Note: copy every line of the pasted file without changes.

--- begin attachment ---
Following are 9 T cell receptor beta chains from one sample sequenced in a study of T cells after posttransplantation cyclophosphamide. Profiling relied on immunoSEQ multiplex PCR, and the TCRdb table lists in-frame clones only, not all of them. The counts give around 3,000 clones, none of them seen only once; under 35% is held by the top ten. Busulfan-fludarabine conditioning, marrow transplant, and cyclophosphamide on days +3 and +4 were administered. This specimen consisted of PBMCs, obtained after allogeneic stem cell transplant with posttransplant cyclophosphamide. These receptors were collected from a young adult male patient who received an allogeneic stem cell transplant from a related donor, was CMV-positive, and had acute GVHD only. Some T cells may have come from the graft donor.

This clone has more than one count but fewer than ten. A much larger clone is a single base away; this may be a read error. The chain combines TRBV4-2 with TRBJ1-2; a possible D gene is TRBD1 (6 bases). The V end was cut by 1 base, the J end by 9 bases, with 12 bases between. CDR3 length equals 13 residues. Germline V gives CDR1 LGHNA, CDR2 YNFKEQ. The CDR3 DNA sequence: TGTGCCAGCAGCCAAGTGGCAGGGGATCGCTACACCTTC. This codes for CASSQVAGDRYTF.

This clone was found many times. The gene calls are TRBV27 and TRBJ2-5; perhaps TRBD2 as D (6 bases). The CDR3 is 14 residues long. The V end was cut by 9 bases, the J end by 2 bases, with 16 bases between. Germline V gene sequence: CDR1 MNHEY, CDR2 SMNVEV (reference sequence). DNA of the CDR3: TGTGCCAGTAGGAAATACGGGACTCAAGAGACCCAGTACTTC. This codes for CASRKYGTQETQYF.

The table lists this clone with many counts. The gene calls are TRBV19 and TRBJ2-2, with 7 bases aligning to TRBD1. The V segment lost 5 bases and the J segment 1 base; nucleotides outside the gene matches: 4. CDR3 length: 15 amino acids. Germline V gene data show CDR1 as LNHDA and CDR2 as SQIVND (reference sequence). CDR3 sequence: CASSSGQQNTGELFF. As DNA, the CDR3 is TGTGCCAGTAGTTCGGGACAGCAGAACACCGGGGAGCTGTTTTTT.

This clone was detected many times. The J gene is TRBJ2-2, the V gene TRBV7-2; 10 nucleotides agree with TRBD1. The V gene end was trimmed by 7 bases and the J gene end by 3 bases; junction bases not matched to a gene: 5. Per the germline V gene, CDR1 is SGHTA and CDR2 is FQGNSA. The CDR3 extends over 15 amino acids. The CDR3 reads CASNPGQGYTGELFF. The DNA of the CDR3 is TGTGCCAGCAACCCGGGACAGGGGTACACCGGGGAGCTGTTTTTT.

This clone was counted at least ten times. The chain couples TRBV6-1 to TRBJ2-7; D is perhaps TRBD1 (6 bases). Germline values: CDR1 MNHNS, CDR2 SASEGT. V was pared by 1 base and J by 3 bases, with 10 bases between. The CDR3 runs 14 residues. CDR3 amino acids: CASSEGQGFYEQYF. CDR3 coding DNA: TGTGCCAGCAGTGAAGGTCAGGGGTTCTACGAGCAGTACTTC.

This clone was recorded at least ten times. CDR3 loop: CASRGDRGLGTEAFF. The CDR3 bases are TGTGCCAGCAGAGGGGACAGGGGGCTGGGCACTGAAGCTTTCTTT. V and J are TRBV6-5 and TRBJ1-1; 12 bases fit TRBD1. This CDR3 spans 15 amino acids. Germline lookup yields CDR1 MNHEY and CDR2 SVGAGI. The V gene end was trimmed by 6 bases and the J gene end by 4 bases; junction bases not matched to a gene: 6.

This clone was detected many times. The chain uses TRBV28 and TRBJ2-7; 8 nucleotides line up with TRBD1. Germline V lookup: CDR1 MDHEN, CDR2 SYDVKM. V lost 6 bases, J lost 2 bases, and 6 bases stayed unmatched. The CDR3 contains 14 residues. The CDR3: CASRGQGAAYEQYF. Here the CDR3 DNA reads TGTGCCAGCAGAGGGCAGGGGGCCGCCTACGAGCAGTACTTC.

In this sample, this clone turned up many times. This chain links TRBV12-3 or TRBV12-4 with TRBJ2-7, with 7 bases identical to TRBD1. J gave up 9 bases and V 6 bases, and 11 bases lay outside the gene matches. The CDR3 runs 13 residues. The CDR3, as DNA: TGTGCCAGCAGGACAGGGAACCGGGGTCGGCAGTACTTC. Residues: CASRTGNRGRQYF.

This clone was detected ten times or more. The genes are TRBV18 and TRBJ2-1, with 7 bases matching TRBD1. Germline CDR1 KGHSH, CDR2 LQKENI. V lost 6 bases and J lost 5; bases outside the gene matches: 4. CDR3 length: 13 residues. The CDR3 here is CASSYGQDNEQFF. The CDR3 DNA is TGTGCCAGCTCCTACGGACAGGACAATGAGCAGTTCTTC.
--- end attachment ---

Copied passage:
Following are 9 T cell receptor beta chains from one sample sequenced in a study of T cells after posttransplantation cyclophosphamide. Profiling relied on immunoSEQ multiplex PCR, and the TCRdb table lists in-frame clones only, not all of them. The counts give around 3,000 clones, none of them seen only once; under 35% is held by the top ten. Busulfan-fludarabine conditioning, marrow transplant, and cyclophosphamide on days +3 and +4 were administered. This specimen consisted of PBMCs, obtained after allogeneic stem cell transplant with posttransplant cyclophosphamide. These receptors were collected from a young adult male patient who received an allogeneic stem cell transplant from a related donor, was CMV-positive, and had acute GVHD only. Some T cells may have come from the graft donor.

This clone has more than one count but fewer than ten. A much larger clone is a single base away; this may be a read error. The chain combines TRBV4-2 with TRBJ1-2; a possible D gene is TRBD1 (6 bases). The V end was cut by 1 base, the J end by 9 bases, with 12 bases between. CDR3 length equals 13 residues. Germline V gives CDR1 LGHNA, CDR2 YNFKEQ. The CDR3 DNA sequence: TGTGCCAGCAGCCAAGTGGCAGGGGATCGCTACACCTTC. This codes for CASSQVAGDRYTF.

This clone was found many times. The gene calls are TRBV27 and TRBJ2-5; perhaps TRBD2 as D (6 bases). The CDR3 is 14 residues long. The V end was cut by 9 bases, the J end by 2 bases, with 16 bases between. Germline V gene sequence: CDR1 MNHEY, CDR2 SMNVEV (reference sequence). DNA of the CDR3: TGTGCCAGTAGGAAATACGGGACTCAAGAGACCCAGTACTTC. This codes for CASRKYGTQETQYF.

The table lists this clone with many counts. The gene calls are TRBV19 and TRBJ2-2, with 7 bases aligning to TRBD1. The V segment lost 5 bases and the J segment 1 base; nucleotides outside the gene matches: 4. CDR3 length: 15 amino acids. Germline V gene data show CDR1 as LNHDA and CDR2 as SQIVND (reference sequence). CDR3 sequence: CASSSGQQNTGELFF. As DNA, the CDR3 is TGTGCCAGTAGTTCGGGACAGCAGAACACCGGGGAGCTGTTTTTT.

This clone was detected many times. The J gene is TRBJ2-2, the V gene TRBV7-2; 10 nucleotides agree with TRBD1. The V gene end was trimmed by 7 bases and the J gene end by 3 bases; junction bases not matched to a gene: 5. Per the germline V gene, CDR1 is SGHTA and CDR2 is FQGNSA. The CDR3 extends over 15 amino acids. The CDR3 reads CASNPGQGYTGELFF. The DNA of the CDR3 is TGTGCCAGCAACCCGGGACAGGGGTACACCGGGGAGCTGTTTTTT.

This clone was counted at least ten times. The chain couples TRBV6-1 to TRBJ2-7; D is perhaps TRBD1 (6 bases). Germline values: CDR1 MNHNS, CDR2 SASEGT. V was pared by 1 base and J by 3 bases, with 10 bases between. The CDR3 runs 14 residues. CDR3 amino acids: CASSEGQGFYEQYF. CDR3 coding DNA: TGTGCCAGCAGTGAAGGTCAGGGGTTCTACGAGCAGTACTTC.

This clone was recorded at least ten times. CDR3 loop: CASRGDRGLGTEAFF. The CDR3 bases are TGTGCCAGCAGAGGGGACAGGGGGCTGGGCACTGAAGCTTTCTTT. V and J are TRBV6-5 and TRBJ1-1; 12 bases fit TRBD1. This CDR3 spans 15 amino acids. Germline lookup yields CDR1 MNHEY and CDR2 SVGAGI. The V gene end was trimmed by 6 bases and the J gene end by 4 bases; junction bases not matched to a gene: 6.

This clone was detected many times. The chain uses TRBV28 and TRBJ2-7; 8 nucleotides line up with TRBD1. Germline V lookup: CDR1 MDHEN, CDR2 SYDVKM. V lost 6 bases, J lost 2 bases, and 6 bases stayed unmatched. The CDR3 contains 14 residues. The CDR3: CASRGQGAAYEQYF. Here the CDR3 DNA reads TGTGCCAGCAGAGGGCAGGGGGCCGCCTACGAGCAGTACTTC.

In this sample, this clone turned up many times. This chain links TRBV12-3 or TRBV12-4 with TRBJ2-7, with 7 bases identical to TRBD1. J gave up 9 bases and V 6 bases, and 11 bases lay outside the gene matches. The CDR3 runs 13 residues. The CDR3, as DNA: TGTGCCAGCAGGACAGGGAACCGGGGTCGGCAGTACTTC. Residues: CASRTGNRGRQYF.

This clone was detected ten times or more. The genes are TRBV18 and TRBJ2-1, with 7 bases matching TRBD1. Germline CDR1 KGHSH, CDR2 LQKENI. V lost 6 bases and J lost 5; bases outside the gene matches: 4. CDR3 length: 13 residues. The CDR3 here is CASSYGQDNEQFF. The CDR3 DNA is TGTGCCAGCTCCTACGGACAGGACAATGAGCAGTTCTTC.